Our research on modern childbirth techniques, homebirth, and the risks and benefits of both is invaluable and should be shared with other mothers.  I hope there's a constructive way for you to share your knowledge with your cousin, and find out where she got hers.  If there isn't a way, just breathe, let it go, remember why you are doing things your way.  I'm not at all attacking you for ranting! Because heaven knows we need to sometimes!  I just want to applaud you again for staying strong and not making this Grand Canyon any deeper.  clap.gif



I had a whole reply typed out to you when my browser closed. Arg!

 

But what I basically said was - you're right about trying to fight my side of the whole debate. I haven't said a single thing after my simple excitement over a home birth and the smiley face. Because you're right - they will just think I'm crazier than they already do and my arguing will just keep them looking up (or coming up with) 'statistics' on home birth casualties or whatever. Plus, this is my cousin's fourth child, so she seems to think she's got it down pat. I'll let you know, though, that she's two years younger than me (she'll be 23 in December) and each of her children is from a different partner. Not that that's an issue - but she keeps having children with men she wants to 'trap', but I guess her plan isn't working? Her mom married her off at 16 because she was tired of parenting. My cousin was pregnant within a few months. Sad story :( Her third baby she put up for adoption because the FOB left as soon as he found out she was pregnant.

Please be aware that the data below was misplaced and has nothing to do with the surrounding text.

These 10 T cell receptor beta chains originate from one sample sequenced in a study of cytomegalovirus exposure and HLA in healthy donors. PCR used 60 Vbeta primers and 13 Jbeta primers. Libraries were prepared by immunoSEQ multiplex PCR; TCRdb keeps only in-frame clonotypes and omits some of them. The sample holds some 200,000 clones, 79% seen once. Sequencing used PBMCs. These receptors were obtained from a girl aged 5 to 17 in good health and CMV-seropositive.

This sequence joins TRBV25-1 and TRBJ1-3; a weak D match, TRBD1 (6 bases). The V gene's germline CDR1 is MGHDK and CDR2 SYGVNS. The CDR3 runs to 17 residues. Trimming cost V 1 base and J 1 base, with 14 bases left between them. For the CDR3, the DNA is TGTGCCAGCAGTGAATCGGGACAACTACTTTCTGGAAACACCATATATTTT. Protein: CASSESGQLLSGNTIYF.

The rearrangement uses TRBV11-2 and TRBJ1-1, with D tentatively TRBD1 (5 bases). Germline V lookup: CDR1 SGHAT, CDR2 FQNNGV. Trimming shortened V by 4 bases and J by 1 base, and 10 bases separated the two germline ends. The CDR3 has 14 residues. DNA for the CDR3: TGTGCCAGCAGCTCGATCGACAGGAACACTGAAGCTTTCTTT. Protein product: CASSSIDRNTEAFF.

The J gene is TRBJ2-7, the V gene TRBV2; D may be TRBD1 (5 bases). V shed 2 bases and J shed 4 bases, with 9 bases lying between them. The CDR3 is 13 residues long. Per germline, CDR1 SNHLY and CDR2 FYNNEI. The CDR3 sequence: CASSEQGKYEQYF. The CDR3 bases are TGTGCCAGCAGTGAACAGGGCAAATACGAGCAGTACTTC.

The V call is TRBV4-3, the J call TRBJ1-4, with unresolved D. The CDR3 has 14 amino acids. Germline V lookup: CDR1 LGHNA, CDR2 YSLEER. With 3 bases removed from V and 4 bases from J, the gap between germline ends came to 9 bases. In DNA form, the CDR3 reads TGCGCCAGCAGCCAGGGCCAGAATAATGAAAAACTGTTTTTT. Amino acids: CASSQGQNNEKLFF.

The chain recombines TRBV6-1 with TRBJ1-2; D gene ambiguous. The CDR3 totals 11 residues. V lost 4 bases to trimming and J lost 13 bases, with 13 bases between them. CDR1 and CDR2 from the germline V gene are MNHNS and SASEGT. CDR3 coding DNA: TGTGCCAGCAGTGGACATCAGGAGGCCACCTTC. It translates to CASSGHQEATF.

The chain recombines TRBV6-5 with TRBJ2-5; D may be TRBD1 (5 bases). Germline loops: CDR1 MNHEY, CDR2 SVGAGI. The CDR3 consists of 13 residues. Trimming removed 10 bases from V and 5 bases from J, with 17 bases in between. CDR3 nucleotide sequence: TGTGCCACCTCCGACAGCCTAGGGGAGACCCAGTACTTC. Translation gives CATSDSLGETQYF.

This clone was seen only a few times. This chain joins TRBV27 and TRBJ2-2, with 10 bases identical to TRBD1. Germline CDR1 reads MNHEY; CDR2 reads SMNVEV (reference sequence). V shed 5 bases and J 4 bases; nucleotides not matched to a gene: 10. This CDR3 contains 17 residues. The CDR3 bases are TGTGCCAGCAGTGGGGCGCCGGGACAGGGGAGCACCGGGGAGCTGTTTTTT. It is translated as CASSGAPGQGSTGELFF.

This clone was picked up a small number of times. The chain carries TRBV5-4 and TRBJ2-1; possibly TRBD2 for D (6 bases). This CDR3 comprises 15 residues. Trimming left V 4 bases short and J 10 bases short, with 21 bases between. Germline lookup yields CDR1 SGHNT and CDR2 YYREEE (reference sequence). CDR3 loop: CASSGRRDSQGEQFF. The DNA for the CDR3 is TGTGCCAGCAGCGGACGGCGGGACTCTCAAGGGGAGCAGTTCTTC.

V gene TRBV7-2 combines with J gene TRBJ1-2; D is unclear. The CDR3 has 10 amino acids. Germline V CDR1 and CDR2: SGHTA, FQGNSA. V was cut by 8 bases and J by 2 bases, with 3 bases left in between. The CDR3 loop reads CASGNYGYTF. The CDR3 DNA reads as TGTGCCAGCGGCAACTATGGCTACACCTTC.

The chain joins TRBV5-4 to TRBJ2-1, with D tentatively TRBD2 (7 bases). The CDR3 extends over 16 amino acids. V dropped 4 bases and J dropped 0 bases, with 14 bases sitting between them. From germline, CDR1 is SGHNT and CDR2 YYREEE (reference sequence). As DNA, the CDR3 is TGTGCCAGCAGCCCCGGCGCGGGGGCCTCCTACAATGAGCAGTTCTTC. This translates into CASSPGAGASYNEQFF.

ANYWAY! Thanks for the support, girls. It can get exhausting having to defend my every decision (home birth, cloth diapering, no circ, no vax, homeschooling, traditional diet, no chemical household, etc...). Phew!

 

Love you girls!!joy.gif

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#135 of 311 Old 08-23-2011, 08:49 PM
 
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I agree, if a women is completely educated on her decision then to each their own.  The problem is that women are NOT educated about it.  Most don't have any idea about how the process goes or what the effects or complications are.  I read a statistic a few weeks ago that said that women know LESS than ever about birth these days.  Mostly because many are opting out of birthing classes, "because the information is available online".  The problem is that it's easy to not read info if you don't know you're supposed to read it!

 

I've known several women recently that thought they were informed, but really have zero idea about anything.   One didn't know that inverted nipples might cause breastfeeding issues and that she might want a plan in advance (she only tried breastfeeding once and then gave up at the suggestion of the hospital nurses).